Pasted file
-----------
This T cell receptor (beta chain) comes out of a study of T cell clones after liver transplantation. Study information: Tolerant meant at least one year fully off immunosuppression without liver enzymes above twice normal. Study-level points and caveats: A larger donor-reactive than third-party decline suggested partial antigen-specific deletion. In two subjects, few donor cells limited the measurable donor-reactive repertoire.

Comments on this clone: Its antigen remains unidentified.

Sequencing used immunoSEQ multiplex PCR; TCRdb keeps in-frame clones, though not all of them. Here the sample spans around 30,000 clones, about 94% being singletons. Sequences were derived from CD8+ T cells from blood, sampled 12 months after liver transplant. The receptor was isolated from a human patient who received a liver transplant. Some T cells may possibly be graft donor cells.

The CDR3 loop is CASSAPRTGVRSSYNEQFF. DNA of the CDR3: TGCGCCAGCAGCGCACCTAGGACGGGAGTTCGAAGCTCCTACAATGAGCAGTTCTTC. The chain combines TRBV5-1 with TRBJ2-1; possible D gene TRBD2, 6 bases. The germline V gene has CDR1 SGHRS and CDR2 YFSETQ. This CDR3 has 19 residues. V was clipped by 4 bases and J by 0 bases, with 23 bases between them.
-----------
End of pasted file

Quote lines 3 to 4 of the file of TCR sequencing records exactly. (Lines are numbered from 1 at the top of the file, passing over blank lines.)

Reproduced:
Sequencing used immunoSEQ multiplex PCR; TCRdb keeps in-frame clones, though not all of them. Here the sample spans around 30,000 clones, about 94% being singletons. Sequences were derived from CD8+ T cells from blood, sampled 12 months after liver transplant. The receptor was isolated from a human patient who received a liver transplant. Some T cells may possibly be graft donor cells.

The CDR3 loop is CASSAPRTGVRSSYNEQFF. DNA of the CDR3: TGCGCCAGCAGCGCACCTAGGACGGGAGTTCGAAGCTCCTACAATGAGCAGTTCTTC. The chain combines TRBV5-1 with TRBJ2-1; possible D gene TRBD2, 6 bases. The germline V gene has CDR1 SGHRS and CDR2 YFSETQ. This CDR3 has 19 residues. V was clipped by 4 bases and J by 0 bases, with 23 bases between them.